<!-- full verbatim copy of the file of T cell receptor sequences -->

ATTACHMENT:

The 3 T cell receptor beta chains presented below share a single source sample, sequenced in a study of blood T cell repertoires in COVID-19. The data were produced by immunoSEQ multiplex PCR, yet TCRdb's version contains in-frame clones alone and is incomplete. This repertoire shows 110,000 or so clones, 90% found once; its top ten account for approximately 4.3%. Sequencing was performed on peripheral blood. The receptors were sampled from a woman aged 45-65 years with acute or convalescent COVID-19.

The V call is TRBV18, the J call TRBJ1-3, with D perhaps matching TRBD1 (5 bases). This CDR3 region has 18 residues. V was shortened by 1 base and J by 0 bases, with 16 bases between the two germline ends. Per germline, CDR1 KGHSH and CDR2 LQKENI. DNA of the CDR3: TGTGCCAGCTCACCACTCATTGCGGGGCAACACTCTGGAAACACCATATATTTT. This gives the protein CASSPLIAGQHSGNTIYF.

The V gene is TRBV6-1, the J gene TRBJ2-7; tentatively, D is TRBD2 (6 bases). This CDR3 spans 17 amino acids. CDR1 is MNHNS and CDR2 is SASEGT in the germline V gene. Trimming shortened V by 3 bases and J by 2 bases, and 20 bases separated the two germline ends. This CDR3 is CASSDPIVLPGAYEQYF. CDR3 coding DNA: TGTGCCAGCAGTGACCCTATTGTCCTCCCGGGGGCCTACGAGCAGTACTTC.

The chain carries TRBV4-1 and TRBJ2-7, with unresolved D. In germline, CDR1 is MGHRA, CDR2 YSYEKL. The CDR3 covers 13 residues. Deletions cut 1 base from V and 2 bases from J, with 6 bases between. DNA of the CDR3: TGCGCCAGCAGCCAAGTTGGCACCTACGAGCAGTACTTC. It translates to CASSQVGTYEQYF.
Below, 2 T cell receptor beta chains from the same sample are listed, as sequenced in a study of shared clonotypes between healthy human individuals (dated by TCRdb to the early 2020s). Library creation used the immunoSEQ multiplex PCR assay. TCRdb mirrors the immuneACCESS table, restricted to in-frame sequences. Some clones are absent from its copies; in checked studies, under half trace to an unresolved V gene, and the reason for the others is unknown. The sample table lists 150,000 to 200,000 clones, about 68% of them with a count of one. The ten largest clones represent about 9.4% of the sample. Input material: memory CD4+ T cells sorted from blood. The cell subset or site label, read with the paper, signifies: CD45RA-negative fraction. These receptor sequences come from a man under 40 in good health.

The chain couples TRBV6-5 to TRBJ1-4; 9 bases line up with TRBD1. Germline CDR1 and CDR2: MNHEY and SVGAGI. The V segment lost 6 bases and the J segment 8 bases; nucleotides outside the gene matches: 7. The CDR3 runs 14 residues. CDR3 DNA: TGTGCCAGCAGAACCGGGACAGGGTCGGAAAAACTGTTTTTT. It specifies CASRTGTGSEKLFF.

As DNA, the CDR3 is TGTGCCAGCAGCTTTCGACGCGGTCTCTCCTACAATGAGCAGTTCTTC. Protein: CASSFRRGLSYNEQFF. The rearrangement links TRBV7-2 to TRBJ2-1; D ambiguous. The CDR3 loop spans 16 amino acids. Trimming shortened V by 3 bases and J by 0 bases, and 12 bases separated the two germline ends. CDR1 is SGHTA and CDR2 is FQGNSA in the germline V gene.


The 3 T cell receptor beta chains presented below share a single source sample, sequenced in a study of blood T cell repertoires in COVID-19. The data were produced by immunoSEQ multiplex PCR, yet TCRdb's version contains in-frame clones alone and is incomplete. This repertoire shows 110,000 or so clones, 90% found once; its top ten account for approximately 4.3%. Sequencing was performed on peripheral blood. The receptors were sampled from a woman aged 45-65 years with acute or convalescent COVID-19.

The V call is TRBV18, the J call TRBJ1-3, with D perhaps matching TRBD1 (5 bases). This CDR3 region has 18 residues. V was shortened by 1 base and J by 0 bases, with 16 bases between the two germline ends. Per germline, CDR1 KGHSH and CDR2 LQKENI. DNA of the CDR3: TGTGCCAGCTCACCACTCATTGCGGGGCAACACTCTGGAAACACCATATATTTT. This gives the protein CASSPLIAGQHSGNTIYF.

The V gene is TRBV6-1, the J gene TRBJ2-7; tentatively, D is TRBD2 (6 bases). This CDR3 spans 17 amino acids. CDR1 is MNHNS and CDR2 is SASEGT in the germline V gene. Trimming shortened V by 3 bases and J by 2 bases, and 20 bases separated the two germline ends. This CDR3 is CASSDPIVLPGAYEQYF. CDR3 coding DNA: TGTGCCAGCAGTGACCCTATTGTCCTCCCGGGGGCCTACGAGCAGTACTTC.

The chain carries TRBV4-1 and TRBJ2-7, with unresolved D. In germline, CDR1 is MGHRA, CDR2 YSYEKL. The CDR3 covers 13 residues. Deletions cut 1 base from V and 2 bases from J, with 6 bases between. DNA of the CDR3: TGCGCCAGCAGCCAAGTTGGCACCTACGAGCAGTACTTC. It translates to CASSQVGTYEQYF.
Below, 2 T cell receptor beta chains from the same sample are listed, as sequenced in a study of shared clonotypes between healthy human individuals (dated by TCRdb to the early 2020s). Library creation used the immunoSEQ multiplex PCR assay. TCRdb mirrors the immuneACCESS table, restricted to in-frame sequences. Some clones are absent from its copies; in checked studies, under half trace to an unresolved V gene, and the reason for the others is unknown. The sample table lists 150,000 to 200,000 clones, about 68% of them with a count of one. The ten largest clones represent about 9.4% of the sample. Input material: memory CD4+ T cells sorted from blood. The cell subset or site label, read with the paper, signifies: CD45RA-negative fraction. These receptor sequences come from a man under 40 in good health.

The chain couples TRBV6-5 to TRBJ1-4; 9 bases line up with TRBD1. Germline CDR1 and CDR2: MNHEY and SVGAGI. The V segment lost 6 bases and the J segment 8 bases; nucleotides outside the gene matches: 7. The CDR3 runs 14 residues. CDR3 DNA: TGTGCCAGCAGAACCGGGACAGGGTCGGAAAAACTGTTTTTT. It specifies CASRTGTGSEKLFF.

As DNA, the CDR3 is TGTGCCAGCAGCTTTCGACGCGGTCTCTCCTACAATGAGCAGTTCTTC. Protein: CASSFRRGLSYNEQFF. The rearrangement links TRBV7-2 to TRBJ2-1; D ambiguous. The CDR3 loop spans 16 amino acids. Trimming shortened V by 3 bases and J by 0 bases, and 12 bases separated the two germline ends. CDR1 is SGHTA and CDR2 is FQGNSA in the germline V gene.